‘We wouldn’t want to do that again,’ say horsewomen stranded off north Norfolk coast for several hours

PUBLISHED: 07:56 14 October 2015 | UPDATED: 07:56 14 October 2015

The horses after being led to safety from Scolt Head. Picture: RNLI

The horses after being led to safety from Scolt Head. Picture: RNLI


Unique, enigmatic and beautiful, without a doubt. But danger lurks when the tides rush in around Scolt Head Island.

Scolt Head seen from Burnham Overy Staithe. Picture: Matthew Usher.Scolt Head seen from Burnham Overy Staithe. Picture: Matthew Usher.

As three horsewomen in their late 50s discovered to their cost, it’s all too easy to get cut off as the channel between the ridge of sand and the shoreline floods.

“It was an experience we wouldn’t want to do again,” said one of the trio of friends from Leicestershire, who were on their first trip to Norfolk.

“We had checked the tide times, but we’d ridden out too far,” said the woman, who declined to be named. “One of the ladies was leaving so we thought we’d have a long ride. We were very, very grateful to the coastguard and the lifeboat.”

Today, visitors bringing their mounts on holiday were warned to heed advice and check tide times before saddling up and setting off for Scolt.

“Last night, thankfully, there was no harm done,” said Peter Rainsford, chair of the Wells Lifeboat, whose crew were called out to escort the women and their horses to safety in the early hours. “But it must have been a particularly upsetting experience for them because they were asked to stay out in that remote place in foul weather.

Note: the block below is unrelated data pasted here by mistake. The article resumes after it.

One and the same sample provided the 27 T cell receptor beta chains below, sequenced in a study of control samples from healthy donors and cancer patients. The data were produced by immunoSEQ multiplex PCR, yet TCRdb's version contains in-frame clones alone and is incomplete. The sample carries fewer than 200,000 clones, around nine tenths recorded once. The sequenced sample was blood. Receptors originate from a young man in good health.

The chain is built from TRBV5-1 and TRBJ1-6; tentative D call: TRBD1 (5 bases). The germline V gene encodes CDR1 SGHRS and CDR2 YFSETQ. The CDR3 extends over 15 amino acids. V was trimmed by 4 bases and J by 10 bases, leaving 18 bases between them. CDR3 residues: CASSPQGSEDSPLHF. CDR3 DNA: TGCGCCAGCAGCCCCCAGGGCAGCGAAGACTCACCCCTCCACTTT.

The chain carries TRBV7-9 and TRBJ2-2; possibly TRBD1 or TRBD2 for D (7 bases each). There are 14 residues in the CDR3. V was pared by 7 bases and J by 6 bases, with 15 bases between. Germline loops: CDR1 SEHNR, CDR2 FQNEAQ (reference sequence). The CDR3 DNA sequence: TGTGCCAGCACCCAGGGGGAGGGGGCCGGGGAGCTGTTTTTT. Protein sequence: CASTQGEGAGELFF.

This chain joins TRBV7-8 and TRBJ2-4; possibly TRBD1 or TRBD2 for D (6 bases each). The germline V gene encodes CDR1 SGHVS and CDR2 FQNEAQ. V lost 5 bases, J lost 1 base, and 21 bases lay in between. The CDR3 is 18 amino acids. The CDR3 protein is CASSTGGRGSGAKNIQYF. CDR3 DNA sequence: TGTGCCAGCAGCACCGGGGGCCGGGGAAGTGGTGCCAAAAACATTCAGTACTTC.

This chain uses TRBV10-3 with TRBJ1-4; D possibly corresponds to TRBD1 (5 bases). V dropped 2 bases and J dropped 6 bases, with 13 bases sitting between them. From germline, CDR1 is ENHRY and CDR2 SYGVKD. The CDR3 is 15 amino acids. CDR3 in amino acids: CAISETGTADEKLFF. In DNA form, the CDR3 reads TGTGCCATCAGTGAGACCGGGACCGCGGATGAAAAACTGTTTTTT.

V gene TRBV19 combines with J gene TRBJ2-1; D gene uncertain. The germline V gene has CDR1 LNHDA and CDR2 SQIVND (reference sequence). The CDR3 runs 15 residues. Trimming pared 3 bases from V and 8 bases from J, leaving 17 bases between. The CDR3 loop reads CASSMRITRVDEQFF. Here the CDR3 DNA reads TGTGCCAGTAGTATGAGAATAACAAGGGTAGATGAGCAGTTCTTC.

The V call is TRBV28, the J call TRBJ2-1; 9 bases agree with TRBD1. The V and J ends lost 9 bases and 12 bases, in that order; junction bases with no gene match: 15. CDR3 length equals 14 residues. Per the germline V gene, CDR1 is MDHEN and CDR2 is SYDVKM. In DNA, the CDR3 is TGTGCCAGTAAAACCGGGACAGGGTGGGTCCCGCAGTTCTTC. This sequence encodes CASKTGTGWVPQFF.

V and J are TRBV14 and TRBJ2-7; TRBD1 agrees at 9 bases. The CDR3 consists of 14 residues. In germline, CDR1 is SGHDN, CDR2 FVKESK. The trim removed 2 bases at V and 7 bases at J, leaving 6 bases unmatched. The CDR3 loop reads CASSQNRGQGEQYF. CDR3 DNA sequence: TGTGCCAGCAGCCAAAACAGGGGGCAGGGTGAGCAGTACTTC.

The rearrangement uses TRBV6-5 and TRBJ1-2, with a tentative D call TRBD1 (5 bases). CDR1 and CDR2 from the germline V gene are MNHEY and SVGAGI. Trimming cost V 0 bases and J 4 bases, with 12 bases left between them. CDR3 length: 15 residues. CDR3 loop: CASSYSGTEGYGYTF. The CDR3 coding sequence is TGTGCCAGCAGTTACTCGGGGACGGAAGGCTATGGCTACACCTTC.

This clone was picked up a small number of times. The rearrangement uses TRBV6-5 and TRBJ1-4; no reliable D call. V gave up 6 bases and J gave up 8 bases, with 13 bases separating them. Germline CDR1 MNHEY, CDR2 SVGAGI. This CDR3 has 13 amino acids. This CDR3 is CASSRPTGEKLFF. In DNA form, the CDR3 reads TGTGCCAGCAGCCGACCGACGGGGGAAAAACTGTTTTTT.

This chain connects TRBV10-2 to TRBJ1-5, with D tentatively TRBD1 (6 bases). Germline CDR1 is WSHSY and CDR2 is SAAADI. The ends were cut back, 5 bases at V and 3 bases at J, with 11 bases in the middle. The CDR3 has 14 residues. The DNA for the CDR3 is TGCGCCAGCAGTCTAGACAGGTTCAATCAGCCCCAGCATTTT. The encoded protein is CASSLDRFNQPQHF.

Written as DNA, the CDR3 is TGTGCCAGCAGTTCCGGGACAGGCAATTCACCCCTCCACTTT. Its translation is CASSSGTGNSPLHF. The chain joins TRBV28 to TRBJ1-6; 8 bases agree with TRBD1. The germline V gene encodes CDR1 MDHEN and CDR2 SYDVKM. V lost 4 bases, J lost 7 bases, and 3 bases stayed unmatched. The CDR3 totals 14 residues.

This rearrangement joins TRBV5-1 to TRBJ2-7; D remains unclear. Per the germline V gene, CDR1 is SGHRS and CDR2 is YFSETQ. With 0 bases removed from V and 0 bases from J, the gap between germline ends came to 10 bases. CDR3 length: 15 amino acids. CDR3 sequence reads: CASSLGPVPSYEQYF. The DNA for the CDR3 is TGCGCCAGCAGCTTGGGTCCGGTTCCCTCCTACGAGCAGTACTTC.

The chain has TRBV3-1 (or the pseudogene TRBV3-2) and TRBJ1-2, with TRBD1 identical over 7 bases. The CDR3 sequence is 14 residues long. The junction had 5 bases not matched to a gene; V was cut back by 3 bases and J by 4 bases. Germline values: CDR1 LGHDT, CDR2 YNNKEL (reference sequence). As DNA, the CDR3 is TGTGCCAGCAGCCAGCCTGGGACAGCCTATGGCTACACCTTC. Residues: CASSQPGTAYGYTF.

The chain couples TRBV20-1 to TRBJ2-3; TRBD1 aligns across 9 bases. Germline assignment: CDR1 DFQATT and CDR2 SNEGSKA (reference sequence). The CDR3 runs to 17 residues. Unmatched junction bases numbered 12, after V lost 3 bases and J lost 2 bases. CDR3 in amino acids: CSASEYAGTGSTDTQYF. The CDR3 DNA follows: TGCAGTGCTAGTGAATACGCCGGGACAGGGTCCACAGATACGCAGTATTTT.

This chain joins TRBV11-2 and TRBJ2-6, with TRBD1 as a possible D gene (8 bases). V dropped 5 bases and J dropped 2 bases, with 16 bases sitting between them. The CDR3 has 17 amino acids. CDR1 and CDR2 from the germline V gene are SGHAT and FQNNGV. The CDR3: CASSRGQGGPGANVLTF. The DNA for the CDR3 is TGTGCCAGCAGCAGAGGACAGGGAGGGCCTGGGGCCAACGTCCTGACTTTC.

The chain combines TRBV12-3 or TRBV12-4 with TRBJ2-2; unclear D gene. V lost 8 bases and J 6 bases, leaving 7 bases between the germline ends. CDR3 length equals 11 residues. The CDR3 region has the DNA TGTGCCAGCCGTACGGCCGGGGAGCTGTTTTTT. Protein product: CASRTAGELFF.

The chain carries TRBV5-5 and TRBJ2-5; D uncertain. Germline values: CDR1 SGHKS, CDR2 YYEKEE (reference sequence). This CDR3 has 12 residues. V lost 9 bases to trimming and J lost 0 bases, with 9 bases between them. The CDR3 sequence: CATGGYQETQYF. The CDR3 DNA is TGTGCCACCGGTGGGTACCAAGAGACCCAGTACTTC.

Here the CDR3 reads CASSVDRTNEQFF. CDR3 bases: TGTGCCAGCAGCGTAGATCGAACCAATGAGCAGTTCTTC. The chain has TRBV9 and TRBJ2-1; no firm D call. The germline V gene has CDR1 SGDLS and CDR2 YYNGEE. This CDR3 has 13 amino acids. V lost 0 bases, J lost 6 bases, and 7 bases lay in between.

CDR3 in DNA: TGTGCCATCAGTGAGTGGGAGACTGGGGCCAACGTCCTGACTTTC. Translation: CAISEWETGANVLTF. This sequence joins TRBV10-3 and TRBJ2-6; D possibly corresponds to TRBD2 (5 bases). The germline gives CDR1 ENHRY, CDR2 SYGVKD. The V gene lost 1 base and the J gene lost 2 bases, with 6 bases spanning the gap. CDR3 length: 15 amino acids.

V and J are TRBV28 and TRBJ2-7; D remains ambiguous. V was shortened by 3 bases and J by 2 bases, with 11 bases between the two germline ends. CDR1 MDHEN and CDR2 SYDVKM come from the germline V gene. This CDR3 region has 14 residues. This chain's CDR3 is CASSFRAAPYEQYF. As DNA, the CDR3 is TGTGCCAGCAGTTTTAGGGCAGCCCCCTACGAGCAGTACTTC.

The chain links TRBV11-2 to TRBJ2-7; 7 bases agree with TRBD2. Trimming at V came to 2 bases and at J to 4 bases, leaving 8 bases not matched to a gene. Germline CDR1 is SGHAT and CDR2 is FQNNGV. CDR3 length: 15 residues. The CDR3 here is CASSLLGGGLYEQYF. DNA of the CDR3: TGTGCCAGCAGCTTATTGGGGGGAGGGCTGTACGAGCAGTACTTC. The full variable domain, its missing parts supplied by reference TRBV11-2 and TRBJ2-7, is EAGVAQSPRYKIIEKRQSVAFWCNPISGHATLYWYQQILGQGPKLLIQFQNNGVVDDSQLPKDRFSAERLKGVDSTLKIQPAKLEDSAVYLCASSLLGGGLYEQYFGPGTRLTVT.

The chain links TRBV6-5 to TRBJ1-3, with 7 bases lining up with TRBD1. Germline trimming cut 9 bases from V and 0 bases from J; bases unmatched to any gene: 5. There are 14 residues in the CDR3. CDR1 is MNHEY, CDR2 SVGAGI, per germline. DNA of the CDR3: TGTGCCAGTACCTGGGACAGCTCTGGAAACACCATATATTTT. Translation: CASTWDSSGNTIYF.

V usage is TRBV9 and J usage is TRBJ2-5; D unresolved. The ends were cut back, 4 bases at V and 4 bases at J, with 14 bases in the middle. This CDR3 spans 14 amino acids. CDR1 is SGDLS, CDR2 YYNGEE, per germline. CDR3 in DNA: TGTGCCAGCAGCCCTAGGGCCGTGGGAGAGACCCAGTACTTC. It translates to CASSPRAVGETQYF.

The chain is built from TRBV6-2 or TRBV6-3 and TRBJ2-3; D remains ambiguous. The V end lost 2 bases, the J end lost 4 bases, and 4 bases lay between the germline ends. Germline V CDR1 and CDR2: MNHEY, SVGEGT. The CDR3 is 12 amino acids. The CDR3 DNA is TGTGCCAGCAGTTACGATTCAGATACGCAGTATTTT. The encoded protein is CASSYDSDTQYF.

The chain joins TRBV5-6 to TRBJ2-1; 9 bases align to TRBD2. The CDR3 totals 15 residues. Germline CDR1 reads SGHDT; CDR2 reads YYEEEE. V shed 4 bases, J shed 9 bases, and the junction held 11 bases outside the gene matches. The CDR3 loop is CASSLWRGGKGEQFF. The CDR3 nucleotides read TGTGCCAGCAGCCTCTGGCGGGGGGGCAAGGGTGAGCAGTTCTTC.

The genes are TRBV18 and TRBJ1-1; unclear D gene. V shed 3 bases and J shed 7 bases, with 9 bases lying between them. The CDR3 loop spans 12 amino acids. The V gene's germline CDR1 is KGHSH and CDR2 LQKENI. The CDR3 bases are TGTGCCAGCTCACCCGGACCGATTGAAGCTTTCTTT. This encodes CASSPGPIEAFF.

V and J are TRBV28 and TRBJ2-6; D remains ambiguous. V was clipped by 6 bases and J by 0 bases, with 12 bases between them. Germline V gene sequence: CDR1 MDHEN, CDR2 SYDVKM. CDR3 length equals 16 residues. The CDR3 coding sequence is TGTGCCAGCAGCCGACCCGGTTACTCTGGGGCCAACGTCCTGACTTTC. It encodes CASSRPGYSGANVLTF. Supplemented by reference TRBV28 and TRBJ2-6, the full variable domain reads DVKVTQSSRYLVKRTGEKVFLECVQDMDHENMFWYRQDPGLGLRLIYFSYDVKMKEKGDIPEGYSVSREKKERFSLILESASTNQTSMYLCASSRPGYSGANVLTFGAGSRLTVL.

“If you don’t know it, you should check with someone before you ride it because it can be a trap. 
Take local advice, check when low tide is and avoid riding after low tide, so there’s no risk of riding 
when the tide’s coming in.” The crew were paged on Tuesday night after a member of the public raised the alarm. The lifeboat ferried tents, food and horse blankets out to the women, who were asked to wait until low water at 2pm yesterday, so they could cross in daylight.

But they insisted on crossing at 2am, because they did not want to make the horses wait another 12 hours, so the lifeboat crew used their tractor to light the way and guide them to safety.

Tide times for the area can be found at

Have you been involved in a lifeboat rescue? Email

If you value what this story gives you, please consider supporting the Eastern Daily Press. Click the link in the yellow box below for details.

Related articles

Become a supporter

This newspaper has been a central part of community life for many years, through good times and bad, serving as your advocate and trusted source of local information. Our industry is facing testing times, which is why I’m asking for your support. Every single contribution will help us continue to produce award-winning local journalism that makes a measurable difference to our community.

Thank you.

Most Read

Most Read

Latest from the Eastern Daily Press